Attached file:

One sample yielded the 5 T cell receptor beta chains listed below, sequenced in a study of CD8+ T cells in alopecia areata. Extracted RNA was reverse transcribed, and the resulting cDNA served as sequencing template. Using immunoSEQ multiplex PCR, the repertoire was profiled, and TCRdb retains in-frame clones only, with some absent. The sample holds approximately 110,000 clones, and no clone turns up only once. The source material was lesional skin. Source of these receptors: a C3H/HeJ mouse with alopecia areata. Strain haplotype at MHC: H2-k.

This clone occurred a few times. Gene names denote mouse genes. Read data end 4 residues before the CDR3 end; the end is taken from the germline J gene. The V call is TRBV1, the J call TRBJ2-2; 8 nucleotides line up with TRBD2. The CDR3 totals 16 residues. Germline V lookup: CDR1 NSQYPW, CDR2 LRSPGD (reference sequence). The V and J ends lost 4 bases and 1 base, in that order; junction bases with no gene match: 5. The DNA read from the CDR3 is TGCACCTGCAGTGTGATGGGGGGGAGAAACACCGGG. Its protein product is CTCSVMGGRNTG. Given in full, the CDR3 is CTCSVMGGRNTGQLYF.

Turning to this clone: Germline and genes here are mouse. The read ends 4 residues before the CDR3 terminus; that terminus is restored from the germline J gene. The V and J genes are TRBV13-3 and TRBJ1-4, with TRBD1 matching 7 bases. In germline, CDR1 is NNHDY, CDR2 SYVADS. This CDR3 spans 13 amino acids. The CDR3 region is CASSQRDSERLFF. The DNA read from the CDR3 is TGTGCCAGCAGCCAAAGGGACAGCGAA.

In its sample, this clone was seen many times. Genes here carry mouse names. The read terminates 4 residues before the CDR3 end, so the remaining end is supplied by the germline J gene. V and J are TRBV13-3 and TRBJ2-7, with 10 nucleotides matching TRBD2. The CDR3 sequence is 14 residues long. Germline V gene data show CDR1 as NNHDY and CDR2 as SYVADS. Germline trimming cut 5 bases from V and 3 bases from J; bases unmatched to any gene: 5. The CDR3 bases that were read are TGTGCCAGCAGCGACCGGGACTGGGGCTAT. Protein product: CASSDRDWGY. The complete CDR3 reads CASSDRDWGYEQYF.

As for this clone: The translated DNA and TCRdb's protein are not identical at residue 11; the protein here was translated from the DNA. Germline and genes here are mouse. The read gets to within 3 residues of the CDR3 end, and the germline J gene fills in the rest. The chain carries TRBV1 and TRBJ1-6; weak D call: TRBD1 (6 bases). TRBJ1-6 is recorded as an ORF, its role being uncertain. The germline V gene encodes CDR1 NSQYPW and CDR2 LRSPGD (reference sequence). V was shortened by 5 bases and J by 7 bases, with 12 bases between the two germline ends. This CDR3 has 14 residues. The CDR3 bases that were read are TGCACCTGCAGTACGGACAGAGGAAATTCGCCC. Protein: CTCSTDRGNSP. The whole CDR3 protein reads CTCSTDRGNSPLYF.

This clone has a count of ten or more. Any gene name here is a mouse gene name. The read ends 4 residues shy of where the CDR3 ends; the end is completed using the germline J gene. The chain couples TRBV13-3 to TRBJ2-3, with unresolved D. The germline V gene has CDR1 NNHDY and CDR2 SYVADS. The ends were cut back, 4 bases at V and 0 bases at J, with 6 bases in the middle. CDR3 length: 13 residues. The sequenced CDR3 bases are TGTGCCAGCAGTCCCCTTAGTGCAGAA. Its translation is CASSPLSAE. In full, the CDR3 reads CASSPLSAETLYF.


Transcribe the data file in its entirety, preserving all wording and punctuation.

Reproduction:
One sample yielded the 5 T cell receptor beta chains listed below, sequenced in a study of CD8+ T cells in alopecia areata. Extracted RNA was reverse transcribed, and the resulting cDNA served as sequencing template. Using immunoSEQ multiplex PCR, the repertoire was profiled, and TCRdb retains in-frame clones only, with some absent. The sample holds approximately 110,000 clones, and no clone turns up only once. The source material was lesional skin. Source of these receptors: a C3H/HeJ mouse with alopecia areata. Strain haplotype at MHC: H2-k.

This clone occurred a few times. Gene names denote mouse genes. Read data end 4 residues before the CDR3 end; the end is taken from the germline J gene. The V call is TRBV1, the J call TRBJ2-2; 8 nucleotides line up with TRBD2. The CDR3 totals 16 residues. Germline V lookup: CDR1 NSQYPW, CDR2 LRSPGD (reference sequence). The V and J ends lost 4 bases and 1 base, in that order; junction bases with no gene match: 5. The DNA read from the CDR3 is TGCACCTGCAGTGTGATGGGGGGGAGAAACACCGGG. Its protein product is CTCSVMGGRNTG. Given in full, the CDR3 is CTCSVMGGRNTGQLYF.

Turning to this clone: Germline and genes here are mouse. The read ends 4 residues before the CDR3 terminus; that terminus is restored from the germline J gene. The V and J genes are TRBV13-3 and TRBJ1-4, with TRBD1 matching 7 bases. In germline, CDR1 is NNHDY, CDR2 SYVADS. This CDR3 spans 13 amino acids. The CDR3 region is CASSQRDSERLFF. The DNA read from the CDR3 is TGTGCCAGCAGCCAAAGGGACAGCGAA.

In its sample, this clone was seen many times. Genes here carry mouse names. The read terminates 4 residues before the CDR3 end, so the remaining end is supplied by the germline J gene. V and J are TRBV13-3 and TRBJ2-7, with 10 nucleotides matching TRBD2. The CDR3 sequence is 14 residues long. Germline V gene data show CDR1 as NNHDY and CDR2 as SYVADS. Germline trimming cut 5 bases from V and 3 bases from J; bases unmatched to any gene: 5. The CDR3 bases that were read are TGTGCCAGCAGCGACCGGGACTGGGGCTAT. Protein product: CASSDRDWGY. The complete CDR3 reads CASSDRDWGYEQYF.

As for this clone: The translated DNA and TCRdb's protein are not identical at residue 11; the protein here was translated from the DNA. Germline and genes here are mouse. The read gets to within 3 residues of the CDR3 end, and the germline J gene fills in the rest. The chain carries TRBV1 and TRBJ1-6; weak D call: TRBD1 (6 bases). TRBJ1-6 is recorded as an ORF, its role being uncertain. The germline V gene encodes CDR1 NSQYPW and CDR2 LRSPGD (reference sequence). V was shortened by 5 bases and J by 7 bases, with 12 bases between the two germline ends. This CDR3 has 14 residues. The CDR3 bases that were read are TGCACCTGCAGTACGGACAGAGGAAATTCGCCC. Protein: CTCSTDRGNSP. The whole CDR3 protein reads CTCSTDRGNSPLYF.

This clone has a count of ten or more. Any gene name here is a mouse gene name. The read ends 4 residues shy of where the CDR3 ends; the end is completed using the germline J gene. The chain couples TRBV13-3 to TRBJ2-3, with unresolved D. The germline V gene has CDR1 NNHDY and CDR2 SYVADS. The ends were cut back, 4 bases at V and 0 bases at J, with 6 bases in the middle. CDR3 length: 13 residues. The sequenced CDR3 bases are TGTGCCAGCAGTCCCCTTAGTGCAGAA. Its translation is CASSPLSAE. In full, the CDR3 reads CASSPLSAETLYF.